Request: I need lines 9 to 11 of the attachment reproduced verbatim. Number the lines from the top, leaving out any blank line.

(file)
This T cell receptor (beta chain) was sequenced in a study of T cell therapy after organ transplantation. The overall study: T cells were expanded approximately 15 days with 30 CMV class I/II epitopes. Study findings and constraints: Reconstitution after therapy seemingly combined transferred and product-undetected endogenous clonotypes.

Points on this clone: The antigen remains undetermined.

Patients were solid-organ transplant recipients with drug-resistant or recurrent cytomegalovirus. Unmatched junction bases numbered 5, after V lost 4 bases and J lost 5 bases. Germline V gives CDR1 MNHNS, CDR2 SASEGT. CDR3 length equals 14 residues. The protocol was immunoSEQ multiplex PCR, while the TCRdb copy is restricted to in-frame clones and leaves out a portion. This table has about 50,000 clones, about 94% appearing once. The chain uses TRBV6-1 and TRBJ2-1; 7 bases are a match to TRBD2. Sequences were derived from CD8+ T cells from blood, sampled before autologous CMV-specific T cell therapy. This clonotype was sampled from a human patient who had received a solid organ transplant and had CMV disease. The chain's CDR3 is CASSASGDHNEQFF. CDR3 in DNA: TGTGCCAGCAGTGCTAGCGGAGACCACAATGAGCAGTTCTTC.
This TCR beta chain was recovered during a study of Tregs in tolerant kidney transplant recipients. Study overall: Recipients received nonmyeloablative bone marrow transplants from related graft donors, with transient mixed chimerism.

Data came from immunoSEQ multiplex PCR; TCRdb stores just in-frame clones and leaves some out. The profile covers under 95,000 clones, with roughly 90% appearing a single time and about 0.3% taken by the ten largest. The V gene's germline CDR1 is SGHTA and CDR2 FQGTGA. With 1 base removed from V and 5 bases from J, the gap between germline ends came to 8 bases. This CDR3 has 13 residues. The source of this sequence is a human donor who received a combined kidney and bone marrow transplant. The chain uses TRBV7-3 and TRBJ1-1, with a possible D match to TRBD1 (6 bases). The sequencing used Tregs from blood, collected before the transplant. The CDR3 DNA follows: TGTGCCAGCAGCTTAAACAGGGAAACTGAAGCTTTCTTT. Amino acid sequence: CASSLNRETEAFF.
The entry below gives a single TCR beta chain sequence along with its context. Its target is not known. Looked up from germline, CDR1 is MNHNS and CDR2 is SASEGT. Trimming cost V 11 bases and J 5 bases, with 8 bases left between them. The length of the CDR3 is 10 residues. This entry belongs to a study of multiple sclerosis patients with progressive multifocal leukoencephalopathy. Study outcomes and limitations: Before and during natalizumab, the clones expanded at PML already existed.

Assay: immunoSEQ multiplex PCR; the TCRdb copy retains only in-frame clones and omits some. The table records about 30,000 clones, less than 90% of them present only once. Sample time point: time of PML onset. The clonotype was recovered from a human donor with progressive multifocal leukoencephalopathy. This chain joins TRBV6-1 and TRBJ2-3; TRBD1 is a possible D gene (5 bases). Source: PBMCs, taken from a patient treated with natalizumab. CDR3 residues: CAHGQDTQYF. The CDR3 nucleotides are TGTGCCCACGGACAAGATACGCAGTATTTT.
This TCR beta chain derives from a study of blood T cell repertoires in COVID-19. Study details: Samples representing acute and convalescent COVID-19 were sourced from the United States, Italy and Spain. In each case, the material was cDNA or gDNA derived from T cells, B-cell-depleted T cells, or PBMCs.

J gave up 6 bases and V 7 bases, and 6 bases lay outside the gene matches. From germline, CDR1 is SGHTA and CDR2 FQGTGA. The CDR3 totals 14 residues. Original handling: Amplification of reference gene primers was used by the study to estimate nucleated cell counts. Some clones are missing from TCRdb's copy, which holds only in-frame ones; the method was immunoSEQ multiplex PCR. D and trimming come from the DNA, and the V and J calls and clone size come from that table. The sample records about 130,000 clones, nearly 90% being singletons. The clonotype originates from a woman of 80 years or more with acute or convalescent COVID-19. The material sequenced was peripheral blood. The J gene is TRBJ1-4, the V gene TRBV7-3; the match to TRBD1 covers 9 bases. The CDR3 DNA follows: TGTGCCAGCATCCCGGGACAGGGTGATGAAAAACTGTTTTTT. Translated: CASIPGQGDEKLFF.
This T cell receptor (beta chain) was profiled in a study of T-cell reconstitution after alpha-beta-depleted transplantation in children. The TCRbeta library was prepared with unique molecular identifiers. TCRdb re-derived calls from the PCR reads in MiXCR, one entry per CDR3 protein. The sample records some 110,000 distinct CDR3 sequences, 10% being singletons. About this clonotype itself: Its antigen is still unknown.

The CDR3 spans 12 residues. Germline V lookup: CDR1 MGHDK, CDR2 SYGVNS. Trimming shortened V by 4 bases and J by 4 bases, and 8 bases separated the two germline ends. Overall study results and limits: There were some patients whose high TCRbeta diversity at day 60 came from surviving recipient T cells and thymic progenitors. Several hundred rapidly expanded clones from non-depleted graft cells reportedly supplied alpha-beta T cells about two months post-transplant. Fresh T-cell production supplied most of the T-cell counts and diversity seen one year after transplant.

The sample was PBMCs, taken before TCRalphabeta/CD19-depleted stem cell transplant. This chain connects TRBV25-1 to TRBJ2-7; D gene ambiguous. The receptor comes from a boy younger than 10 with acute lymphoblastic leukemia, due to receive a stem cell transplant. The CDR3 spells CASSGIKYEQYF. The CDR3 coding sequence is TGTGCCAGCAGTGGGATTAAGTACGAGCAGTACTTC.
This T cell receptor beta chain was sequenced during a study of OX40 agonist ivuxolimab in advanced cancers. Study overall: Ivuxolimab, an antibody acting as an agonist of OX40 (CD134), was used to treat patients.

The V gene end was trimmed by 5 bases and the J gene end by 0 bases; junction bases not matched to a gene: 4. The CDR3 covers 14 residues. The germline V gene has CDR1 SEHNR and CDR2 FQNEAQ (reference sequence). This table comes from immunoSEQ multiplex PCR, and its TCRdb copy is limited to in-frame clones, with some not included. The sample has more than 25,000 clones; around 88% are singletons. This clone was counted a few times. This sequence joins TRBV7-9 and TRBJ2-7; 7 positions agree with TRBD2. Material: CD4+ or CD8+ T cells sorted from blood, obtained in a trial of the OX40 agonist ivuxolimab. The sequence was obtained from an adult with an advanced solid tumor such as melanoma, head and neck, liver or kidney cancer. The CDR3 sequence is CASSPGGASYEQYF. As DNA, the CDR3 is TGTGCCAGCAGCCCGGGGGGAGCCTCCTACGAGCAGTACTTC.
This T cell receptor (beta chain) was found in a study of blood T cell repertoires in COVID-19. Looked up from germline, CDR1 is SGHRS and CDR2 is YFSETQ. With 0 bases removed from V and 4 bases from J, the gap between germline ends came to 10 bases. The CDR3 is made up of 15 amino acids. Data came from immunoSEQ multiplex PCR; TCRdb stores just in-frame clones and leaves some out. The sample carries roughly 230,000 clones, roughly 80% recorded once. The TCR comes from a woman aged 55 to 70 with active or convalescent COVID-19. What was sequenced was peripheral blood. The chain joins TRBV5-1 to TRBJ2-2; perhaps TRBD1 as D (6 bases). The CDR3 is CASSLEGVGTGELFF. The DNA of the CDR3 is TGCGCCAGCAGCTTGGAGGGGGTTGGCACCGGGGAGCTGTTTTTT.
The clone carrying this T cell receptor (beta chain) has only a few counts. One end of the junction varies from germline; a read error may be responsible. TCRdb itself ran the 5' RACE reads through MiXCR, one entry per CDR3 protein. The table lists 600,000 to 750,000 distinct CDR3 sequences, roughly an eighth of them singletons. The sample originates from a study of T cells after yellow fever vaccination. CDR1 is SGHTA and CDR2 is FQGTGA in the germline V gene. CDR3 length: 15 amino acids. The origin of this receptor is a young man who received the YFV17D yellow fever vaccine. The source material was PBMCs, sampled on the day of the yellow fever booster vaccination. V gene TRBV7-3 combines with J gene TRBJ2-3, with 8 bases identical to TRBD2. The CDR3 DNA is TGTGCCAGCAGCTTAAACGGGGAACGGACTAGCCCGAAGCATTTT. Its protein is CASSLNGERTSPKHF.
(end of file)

J gave up 6 bases and V 7 bases, and 6 bases lay outside the gene matches. From germline, CDR1 is SGHTA and CDR2 FQGTGA. The CDR3 totals 14 residues. Original handling: Amplification of reference gene primers was used by the study to estimate nucleated cell counts. Some clones are missing from TCRdb's copy, which holds only in-frame ones; the method was immunoSEQ multiplex PCR. D and trimming come from the DNA, and the V and J calls and clone size come from that table. The sample records about 130,000 clones, nearly 90% being singletons. The clonotype originates from a woman of 80 years or more with acute or convalescent COVID-19. The material sequenced was peripheral blood. The J gene is TRBJ1-4, the V gene TRBV7-3; the match to TRBD1 covers 9 bases. The CDR3 DNA follows: TGTGCCAGCATCCCGGGACAGGGTGATGAAAAACTGTTTTTT. Translated: CASIPGQGDEKLFF.
This T cell receptor (beta chain) was profiled in a study of T-cell reconstitution after alpha-beta-depleted transplantation in children. The TCRbeta library was prepared with unique molecular identifiers. TCRdb re-derived calls from the PCR reads in MiXCR, one entry per CDR3 protein. The sample records some 110,000 distinct CDR3 sequences, 10% being singletons. About this clonotype itself: Its antigen is still unknown.

The CDR3 spans 12 residues. Germline V lookup: CDR1 MGHDK, CDR2 SYGVNS. Trimming shortened V by 4 bases and J by 4 bases, and 8 bases separated the two germline ends. Overall study results and limits: There were some patients whose high TCRbeta diversity at day 60 came from surviving recipient T cells and thymic progenitors. Several hundred rapidly expanded clones from non-depleted graft cells reportedly supplied alpha-beta T cells about two months post-transplant. Fresh T-cell production supplied most of the T-cell counts and diversity seen one year after transplant.